The Western Arms Para-Ordnance HRT Special is an airsoft replica of a customized Para-Ordnance P14-45 that, until a few years ago, had been in use by the FBI’s Hostage Rescue Team. Now I was unable to find photos of the real HRT pistol, so I’m not sure how accurate the WA replica is. I’ve seen the current pistol (Springfield model) the Hostage Rescue Team uses and it shares many features from the WA HRT model.
Notable differences between the WA HRT and P14-45 pistols are that the HRT has: Novak-style rear sight; removable front sight; 3-hole skeletonized trigger; skeletonized hammer; front serration on slide; angled serration on rear of slide; upswept beavertail safety grip; flat checkered mainspring housing; extended ambidextrous safety; checkering on front of grip; checkering on slide release; red dot (fire) on safety; lack of trademarks on slide. That’s all I noticed. I don’t have the standard P14 so I did the comparison from photos only, so don’t burn me if I missed anything.
WA made two versions of the HRT. The first arrived in 2003 and was a variation of the P14-45 with the aforementioned customizations. The second version — a refinement of the first — came about a year later and was fully equipped with WA’s SCW improvements. SCW stands for Shibuya Custom Works, which is a division of Western Arms that makes custom limited production pistols. The first version has been discontinued since the release of the new SCW model. The new design has five features that are standard for the SCW line-up. They are:
All of the newly released SCW 1911-style pistols seem to have these new features. However, with these new features it appears that not all of the SCW releases are custom or limited production. Certainly some models are limited, such as the Para-Ordnance Doberman and the Wilson Combat Tactical Super Grade Compact. Other SCW models such as the M1911 Series 70 Government and Military models are neither custom nor limited.
The Details As of this writing there are three different models of the SCW HRT: black, Parkerized and silver. The frame and slide of these three models are made of heavyweight ABS/metal composite. The gun comes in a plain dark gray box with “SCW” on the cover. On the side is a sticker bearing the name of the model.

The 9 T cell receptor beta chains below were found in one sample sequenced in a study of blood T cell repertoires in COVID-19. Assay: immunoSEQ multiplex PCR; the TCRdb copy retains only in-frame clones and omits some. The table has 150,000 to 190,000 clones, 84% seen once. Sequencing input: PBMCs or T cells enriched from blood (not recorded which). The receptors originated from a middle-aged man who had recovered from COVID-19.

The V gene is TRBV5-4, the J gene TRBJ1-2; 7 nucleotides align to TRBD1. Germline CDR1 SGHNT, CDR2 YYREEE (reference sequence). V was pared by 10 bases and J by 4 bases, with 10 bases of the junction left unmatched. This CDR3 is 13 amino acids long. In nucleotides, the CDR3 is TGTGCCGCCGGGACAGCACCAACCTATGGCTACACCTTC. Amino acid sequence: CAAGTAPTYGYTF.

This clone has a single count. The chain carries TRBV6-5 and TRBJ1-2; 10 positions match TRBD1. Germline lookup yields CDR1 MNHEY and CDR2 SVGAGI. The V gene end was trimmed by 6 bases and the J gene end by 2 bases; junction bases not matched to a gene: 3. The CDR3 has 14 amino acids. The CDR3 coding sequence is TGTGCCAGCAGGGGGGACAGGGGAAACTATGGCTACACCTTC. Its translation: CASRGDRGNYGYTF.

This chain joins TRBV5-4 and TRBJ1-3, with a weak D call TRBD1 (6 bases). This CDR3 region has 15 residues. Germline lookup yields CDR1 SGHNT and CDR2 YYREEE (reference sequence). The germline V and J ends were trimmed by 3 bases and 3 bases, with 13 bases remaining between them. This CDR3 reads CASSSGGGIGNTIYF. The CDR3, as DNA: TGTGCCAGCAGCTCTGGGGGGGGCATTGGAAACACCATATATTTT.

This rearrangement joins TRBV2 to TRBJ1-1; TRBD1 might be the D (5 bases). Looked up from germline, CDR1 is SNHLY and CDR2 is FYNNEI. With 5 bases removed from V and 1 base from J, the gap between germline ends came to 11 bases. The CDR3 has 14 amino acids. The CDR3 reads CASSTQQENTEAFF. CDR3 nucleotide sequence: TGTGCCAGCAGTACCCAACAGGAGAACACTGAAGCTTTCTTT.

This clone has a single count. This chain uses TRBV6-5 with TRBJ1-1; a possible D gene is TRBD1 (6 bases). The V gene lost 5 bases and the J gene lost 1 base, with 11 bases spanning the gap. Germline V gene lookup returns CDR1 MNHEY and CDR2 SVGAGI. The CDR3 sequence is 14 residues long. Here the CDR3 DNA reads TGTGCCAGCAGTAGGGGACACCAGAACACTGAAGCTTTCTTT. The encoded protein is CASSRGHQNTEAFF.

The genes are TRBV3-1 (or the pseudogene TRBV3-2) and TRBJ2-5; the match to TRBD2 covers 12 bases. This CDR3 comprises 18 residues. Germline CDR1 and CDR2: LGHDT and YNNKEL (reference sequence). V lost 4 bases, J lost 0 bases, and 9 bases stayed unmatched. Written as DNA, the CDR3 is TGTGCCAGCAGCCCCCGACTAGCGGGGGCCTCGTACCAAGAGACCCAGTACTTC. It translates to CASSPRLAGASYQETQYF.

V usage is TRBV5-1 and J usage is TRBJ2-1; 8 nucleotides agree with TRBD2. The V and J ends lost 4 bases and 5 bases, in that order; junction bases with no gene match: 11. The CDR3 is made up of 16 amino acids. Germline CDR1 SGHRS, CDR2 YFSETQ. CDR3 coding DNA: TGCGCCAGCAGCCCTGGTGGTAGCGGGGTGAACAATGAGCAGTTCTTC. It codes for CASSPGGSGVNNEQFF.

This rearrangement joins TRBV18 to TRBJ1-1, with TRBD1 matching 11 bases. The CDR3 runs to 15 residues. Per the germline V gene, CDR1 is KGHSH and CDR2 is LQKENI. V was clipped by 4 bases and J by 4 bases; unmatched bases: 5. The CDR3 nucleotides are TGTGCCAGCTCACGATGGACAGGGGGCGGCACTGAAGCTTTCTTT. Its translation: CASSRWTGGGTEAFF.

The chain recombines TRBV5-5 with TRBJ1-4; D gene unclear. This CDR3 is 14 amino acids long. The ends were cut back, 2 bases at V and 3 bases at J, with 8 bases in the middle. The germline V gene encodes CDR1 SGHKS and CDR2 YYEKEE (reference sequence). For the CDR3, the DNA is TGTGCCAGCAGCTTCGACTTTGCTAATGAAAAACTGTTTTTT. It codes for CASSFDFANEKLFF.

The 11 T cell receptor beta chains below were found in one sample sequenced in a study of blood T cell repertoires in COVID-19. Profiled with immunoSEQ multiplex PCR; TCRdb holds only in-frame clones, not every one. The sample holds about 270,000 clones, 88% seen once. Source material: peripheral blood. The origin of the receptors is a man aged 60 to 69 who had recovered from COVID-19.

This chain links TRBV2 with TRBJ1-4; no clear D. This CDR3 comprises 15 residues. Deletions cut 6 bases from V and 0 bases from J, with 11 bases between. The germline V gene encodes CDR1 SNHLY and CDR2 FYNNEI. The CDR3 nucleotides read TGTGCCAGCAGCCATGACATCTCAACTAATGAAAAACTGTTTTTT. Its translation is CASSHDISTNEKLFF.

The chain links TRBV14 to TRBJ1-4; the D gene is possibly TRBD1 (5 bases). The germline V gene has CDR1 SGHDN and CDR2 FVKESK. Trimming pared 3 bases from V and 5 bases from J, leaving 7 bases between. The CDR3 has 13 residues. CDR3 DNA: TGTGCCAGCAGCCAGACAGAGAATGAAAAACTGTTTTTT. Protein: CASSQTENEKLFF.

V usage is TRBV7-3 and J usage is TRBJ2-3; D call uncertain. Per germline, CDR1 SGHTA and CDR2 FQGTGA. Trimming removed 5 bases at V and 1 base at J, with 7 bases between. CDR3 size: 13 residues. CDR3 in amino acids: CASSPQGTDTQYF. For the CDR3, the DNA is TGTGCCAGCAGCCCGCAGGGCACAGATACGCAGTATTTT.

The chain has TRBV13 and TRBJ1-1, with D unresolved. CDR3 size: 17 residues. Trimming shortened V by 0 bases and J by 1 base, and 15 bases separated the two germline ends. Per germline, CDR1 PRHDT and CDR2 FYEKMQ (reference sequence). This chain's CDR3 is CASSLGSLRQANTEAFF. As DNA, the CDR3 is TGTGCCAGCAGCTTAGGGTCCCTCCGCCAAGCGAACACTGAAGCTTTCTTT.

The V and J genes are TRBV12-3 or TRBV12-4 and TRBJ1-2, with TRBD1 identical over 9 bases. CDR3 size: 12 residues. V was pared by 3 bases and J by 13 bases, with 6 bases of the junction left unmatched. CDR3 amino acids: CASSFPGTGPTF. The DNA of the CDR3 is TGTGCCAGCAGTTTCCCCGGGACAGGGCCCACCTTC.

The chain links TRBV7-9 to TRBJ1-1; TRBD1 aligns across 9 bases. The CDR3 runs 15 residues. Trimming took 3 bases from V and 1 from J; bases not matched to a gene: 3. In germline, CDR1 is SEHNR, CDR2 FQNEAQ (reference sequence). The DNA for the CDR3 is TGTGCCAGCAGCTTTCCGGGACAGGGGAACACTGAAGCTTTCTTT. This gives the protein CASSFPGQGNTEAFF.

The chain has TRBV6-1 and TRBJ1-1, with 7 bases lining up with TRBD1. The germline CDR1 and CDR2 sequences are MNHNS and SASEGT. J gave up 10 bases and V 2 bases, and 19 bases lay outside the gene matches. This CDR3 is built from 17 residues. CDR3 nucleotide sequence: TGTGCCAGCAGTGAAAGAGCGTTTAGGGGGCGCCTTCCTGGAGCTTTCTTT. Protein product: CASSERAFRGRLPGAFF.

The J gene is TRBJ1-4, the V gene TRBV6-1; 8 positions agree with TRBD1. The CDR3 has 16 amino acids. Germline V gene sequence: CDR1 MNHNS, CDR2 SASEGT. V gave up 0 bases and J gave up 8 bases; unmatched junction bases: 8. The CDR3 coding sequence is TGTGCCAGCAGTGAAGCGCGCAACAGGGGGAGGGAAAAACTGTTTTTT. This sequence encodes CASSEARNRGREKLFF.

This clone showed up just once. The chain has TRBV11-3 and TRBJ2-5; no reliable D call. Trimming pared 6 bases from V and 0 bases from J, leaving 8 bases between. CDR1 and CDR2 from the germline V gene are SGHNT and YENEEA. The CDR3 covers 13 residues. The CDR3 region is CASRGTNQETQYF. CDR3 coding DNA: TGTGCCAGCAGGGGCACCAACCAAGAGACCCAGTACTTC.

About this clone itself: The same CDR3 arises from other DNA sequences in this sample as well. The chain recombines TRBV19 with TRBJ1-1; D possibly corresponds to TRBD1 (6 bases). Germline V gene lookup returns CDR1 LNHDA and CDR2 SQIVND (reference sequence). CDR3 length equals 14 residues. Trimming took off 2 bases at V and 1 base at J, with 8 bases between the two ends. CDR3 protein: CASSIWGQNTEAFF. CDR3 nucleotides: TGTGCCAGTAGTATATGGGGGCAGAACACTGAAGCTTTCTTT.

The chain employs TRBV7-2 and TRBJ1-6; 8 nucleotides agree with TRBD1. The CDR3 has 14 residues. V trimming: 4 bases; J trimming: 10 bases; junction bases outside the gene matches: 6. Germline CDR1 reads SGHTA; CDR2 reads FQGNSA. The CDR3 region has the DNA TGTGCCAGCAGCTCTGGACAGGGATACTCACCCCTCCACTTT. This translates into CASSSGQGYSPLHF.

Along with the gun are the manual (with target and other papers), loading tools, BBs, two hex wrenches and bushing wrench. Inside the cover is a yellow sticker that reads:
“WARNING. Please use only 134A GAS for this product. Use of gases other than 134A will damage the item. Use at your own risk.”
Heed the warning or die. OK, you won’t die but your gun will. I bought the gun from DEN Trinity, so I believe they put the sticker there, not WA.
Looking at the gun the first thing that strikes you is the EXTREMELY realistic silver coating. It’s a dead ringer for matte stainless steel. I’ve seen many silver-finished guns from different airsoft manufacturers before and this has to be the most convincing. Touching the surface gives a nice cool sensation that feels like metal due to the heavyweight material. It feels very dense and solid, and also the weight is nice and hefty (at 990g). The silver coating is uniform on the whole gun, with parts such as the hammer, safety, etc. matching the entire body. The pistol grip is bulky yet manageable thanks to the front and back serrations. The lines and curves of the whole gun are clean without any molding seams.
The details are superb, displaying classic WA quality. The black plastic grips, magazine and sights give a pleasing contrast to the matte silver. Now there are no trademarks on the slide, being this is a customized handgun specially made for the U.S. government. The only thing inscribed on the slide is “45 ACP.” On the left side of the frame is the usual WA blurb informing they have the rights to copy the trademarks so they can’t be sued. If you’ve never owned a WA gun, this is what it reads: “This product is made in Japan by Western Arms Co., Ltd and Para-Ordnance trademarks are affixed under license of PARA-ORDNANCE MFG. INC.” WA has this only on their Beretta and Para-Ordnance models.